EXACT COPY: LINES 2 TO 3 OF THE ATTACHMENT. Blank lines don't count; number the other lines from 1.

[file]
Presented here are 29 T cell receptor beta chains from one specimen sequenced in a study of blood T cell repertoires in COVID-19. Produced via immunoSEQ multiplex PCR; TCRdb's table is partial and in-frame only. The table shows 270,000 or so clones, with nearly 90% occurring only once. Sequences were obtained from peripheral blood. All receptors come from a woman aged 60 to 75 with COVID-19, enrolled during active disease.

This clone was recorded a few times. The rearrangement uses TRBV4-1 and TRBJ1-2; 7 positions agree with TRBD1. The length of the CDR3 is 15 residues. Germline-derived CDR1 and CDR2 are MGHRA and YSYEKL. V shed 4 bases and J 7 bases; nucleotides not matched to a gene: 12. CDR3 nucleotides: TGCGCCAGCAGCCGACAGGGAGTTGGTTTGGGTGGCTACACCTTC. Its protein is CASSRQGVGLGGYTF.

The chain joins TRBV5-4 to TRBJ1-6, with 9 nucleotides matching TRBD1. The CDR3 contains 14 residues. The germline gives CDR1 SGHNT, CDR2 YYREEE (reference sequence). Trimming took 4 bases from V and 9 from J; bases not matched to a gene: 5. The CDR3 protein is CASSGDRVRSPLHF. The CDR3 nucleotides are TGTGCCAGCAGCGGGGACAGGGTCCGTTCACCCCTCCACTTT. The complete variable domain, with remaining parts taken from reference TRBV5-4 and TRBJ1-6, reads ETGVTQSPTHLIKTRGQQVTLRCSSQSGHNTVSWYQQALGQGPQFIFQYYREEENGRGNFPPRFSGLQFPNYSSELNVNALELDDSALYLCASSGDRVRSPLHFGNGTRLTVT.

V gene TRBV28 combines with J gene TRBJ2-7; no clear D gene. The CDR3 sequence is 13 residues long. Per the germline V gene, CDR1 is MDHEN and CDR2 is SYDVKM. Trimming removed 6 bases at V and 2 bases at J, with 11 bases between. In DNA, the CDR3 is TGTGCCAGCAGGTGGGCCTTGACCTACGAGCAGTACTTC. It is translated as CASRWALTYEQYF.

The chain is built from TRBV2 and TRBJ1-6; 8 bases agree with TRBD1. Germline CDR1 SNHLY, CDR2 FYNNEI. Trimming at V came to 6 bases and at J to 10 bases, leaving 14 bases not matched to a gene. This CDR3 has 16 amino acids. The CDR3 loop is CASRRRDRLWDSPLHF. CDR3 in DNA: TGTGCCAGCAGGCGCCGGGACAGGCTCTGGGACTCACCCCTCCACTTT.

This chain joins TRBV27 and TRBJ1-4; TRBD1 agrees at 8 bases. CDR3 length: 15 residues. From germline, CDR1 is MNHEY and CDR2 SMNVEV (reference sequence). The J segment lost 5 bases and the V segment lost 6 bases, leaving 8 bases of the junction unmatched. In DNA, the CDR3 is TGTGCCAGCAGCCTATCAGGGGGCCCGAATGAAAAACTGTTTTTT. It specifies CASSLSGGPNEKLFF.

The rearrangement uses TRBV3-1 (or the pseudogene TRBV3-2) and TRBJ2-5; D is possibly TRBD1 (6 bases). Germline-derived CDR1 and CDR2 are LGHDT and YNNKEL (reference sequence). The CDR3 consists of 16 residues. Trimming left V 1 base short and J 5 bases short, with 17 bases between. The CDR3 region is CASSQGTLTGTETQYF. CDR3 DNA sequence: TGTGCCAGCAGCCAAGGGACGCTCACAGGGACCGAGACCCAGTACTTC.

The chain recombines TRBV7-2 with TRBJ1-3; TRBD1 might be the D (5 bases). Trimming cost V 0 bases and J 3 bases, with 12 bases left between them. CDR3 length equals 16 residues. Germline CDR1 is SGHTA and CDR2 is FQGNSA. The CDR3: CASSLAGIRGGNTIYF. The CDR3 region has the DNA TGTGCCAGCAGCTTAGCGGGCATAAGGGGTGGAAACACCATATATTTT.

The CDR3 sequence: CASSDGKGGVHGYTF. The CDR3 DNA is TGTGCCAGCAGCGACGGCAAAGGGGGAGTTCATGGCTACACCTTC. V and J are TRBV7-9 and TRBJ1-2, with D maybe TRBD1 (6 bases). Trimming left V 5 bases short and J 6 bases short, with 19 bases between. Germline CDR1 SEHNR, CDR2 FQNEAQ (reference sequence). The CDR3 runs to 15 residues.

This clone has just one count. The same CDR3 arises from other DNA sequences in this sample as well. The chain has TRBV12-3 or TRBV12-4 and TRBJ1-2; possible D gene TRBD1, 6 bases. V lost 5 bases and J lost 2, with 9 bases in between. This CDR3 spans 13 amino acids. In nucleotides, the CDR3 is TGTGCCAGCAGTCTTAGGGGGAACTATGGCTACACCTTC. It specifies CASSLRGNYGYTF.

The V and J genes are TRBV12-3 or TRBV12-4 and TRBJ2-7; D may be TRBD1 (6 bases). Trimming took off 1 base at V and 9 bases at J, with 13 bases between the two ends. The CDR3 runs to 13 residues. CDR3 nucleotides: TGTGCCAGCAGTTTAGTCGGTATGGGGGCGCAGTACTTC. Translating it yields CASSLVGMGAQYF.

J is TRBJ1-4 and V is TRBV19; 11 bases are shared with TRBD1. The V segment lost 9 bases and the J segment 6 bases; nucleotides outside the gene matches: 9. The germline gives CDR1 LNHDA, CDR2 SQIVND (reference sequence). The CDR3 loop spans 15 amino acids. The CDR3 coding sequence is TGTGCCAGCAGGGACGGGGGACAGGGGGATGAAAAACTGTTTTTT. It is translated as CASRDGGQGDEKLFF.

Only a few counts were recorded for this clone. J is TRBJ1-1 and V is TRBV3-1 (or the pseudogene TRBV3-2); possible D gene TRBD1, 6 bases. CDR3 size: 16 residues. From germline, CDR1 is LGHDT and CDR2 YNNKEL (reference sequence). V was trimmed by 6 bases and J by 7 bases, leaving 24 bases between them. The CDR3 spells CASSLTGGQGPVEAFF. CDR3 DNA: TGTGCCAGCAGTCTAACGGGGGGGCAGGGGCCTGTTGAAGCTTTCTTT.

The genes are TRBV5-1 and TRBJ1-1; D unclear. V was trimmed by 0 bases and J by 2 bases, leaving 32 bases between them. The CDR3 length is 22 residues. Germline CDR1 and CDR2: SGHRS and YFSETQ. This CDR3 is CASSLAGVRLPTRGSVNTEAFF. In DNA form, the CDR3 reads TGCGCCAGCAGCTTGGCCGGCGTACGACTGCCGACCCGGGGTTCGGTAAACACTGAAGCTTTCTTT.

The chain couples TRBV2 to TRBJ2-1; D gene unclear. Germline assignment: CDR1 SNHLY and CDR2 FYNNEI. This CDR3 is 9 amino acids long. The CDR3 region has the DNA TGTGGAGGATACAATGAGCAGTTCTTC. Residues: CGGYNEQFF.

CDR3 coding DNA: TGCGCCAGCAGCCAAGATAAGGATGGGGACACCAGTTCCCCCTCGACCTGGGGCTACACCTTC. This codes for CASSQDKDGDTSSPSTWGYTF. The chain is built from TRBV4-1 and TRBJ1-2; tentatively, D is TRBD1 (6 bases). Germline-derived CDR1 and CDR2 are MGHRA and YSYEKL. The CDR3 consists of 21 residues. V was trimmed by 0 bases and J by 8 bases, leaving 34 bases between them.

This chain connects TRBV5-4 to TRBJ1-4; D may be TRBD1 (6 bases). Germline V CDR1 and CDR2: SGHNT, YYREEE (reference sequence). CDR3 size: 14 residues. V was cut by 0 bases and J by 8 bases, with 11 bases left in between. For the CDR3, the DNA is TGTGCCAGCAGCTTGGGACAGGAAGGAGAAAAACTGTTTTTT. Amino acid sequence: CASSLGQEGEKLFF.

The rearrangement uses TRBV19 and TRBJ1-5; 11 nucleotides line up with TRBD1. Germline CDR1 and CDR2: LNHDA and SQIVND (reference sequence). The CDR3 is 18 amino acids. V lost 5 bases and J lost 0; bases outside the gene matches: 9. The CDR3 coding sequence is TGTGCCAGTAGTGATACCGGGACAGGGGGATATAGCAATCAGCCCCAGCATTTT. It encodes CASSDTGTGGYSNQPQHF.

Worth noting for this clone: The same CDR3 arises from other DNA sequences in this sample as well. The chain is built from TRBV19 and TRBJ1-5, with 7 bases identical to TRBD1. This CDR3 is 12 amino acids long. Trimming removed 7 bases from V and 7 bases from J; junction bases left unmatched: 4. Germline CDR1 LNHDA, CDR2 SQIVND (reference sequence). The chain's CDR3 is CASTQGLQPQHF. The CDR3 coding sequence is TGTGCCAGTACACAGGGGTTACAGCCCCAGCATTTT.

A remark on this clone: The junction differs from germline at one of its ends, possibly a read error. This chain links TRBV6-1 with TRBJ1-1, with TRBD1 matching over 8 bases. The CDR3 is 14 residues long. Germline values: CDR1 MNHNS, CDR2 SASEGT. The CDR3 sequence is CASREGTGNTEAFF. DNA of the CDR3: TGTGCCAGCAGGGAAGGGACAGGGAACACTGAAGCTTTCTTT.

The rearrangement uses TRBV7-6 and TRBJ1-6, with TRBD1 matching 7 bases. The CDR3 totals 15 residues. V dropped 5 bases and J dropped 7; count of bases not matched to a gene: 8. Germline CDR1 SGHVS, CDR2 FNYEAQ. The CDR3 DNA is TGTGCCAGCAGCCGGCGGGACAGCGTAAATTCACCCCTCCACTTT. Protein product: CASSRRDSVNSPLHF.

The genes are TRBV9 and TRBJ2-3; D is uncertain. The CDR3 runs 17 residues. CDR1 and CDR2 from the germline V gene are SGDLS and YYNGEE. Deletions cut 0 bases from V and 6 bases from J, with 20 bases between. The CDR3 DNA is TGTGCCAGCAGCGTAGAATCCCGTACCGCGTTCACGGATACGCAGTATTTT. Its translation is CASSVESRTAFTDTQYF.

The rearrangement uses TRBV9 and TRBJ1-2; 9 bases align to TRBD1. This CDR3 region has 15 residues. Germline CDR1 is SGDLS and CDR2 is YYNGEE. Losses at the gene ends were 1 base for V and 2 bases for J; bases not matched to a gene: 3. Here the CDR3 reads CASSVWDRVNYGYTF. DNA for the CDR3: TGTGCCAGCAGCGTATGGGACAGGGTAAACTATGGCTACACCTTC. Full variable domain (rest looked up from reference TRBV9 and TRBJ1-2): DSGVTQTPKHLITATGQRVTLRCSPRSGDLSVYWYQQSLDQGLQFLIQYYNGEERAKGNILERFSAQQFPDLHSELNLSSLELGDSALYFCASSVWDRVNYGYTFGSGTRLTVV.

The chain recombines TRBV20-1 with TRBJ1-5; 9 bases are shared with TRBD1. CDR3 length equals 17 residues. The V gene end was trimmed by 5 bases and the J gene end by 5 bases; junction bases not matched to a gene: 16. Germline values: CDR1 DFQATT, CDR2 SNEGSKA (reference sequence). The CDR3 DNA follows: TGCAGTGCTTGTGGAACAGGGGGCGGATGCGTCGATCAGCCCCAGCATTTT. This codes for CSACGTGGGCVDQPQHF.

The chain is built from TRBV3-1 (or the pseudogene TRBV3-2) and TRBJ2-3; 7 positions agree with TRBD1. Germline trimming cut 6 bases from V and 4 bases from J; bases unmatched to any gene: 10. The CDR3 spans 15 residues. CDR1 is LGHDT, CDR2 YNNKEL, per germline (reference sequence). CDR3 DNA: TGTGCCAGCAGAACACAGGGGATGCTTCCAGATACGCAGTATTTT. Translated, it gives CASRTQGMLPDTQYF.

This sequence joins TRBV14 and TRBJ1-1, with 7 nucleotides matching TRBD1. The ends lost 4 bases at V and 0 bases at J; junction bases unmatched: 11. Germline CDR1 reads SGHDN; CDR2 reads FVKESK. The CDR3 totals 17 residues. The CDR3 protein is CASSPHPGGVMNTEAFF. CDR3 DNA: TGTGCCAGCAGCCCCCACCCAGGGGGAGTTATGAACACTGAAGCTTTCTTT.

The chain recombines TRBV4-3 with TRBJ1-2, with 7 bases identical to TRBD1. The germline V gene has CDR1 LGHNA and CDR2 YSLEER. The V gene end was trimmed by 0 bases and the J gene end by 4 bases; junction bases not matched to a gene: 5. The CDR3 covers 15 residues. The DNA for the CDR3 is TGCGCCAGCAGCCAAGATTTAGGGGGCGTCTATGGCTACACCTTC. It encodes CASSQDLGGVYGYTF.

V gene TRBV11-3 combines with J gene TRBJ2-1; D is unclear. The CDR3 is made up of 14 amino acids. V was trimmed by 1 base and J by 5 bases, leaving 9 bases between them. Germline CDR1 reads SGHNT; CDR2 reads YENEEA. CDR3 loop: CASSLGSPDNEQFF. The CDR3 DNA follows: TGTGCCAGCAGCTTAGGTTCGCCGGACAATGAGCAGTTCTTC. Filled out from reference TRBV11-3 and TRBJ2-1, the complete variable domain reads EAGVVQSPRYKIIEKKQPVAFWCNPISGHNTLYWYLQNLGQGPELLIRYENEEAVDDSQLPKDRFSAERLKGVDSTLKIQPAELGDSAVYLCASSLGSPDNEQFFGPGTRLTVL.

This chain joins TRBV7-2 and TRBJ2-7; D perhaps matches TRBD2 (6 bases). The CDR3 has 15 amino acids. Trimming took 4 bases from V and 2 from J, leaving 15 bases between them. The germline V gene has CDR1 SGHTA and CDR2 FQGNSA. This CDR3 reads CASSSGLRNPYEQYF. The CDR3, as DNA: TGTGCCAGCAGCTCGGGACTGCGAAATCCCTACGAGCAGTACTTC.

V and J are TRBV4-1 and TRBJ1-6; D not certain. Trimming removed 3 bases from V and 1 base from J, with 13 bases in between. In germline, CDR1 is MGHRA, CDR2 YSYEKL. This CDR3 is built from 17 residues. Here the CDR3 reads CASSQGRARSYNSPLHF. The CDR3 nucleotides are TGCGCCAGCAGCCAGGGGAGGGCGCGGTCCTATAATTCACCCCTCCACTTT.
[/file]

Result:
This clone was recorded a few times. The rearrangement uses TRBV4-1 and TRBJ1-2; 7 positions agree with TRBD1. The length of the CDR3 is 15 residues. Germline-derived CDR1 and CDR2 are MGHRA and YSYEKL. V shed 4 bases and J 7 bases; nucleotides not matched to a gene: 12. CDR3 nucleotides: TGCGCCAGCAGCCGACAGGGAGTTGGTTTGGGTGGCTACACCTTC. Its protein is CASSRQGVGLGGYTF.

The chain joins TRBV5-4 to TRBJ1-6, with 9 nucleotides matching TRBD1. The CDR3 contains 14 residues. The germline gives CDR1 SGHNT, CDR2 YYREEE (reference sequence). Trimming took 4 bases from V and 9 from J; bases not matched to a gene: 5. The CDR3 protein is CASSGDRVRSPLHF. The CDR3 nucleotides are TGTGCCAGCAGCGGGGACAGGGTCCGTTCACCCCTCCACTTT. The complete variable domain, with remaining parts taken from reference TRBV5-4 and TRBJ1-6, reads ETGVTQSPTHLIKTRGQQVTLRCSSQSGHNTVSWYQQALGQGPQFIFQYYREEENGRGNFPPRFSGLQFPNYSSELNVNALELDDSALYLCASSGDRVRSPLHFGNGTRLTVT.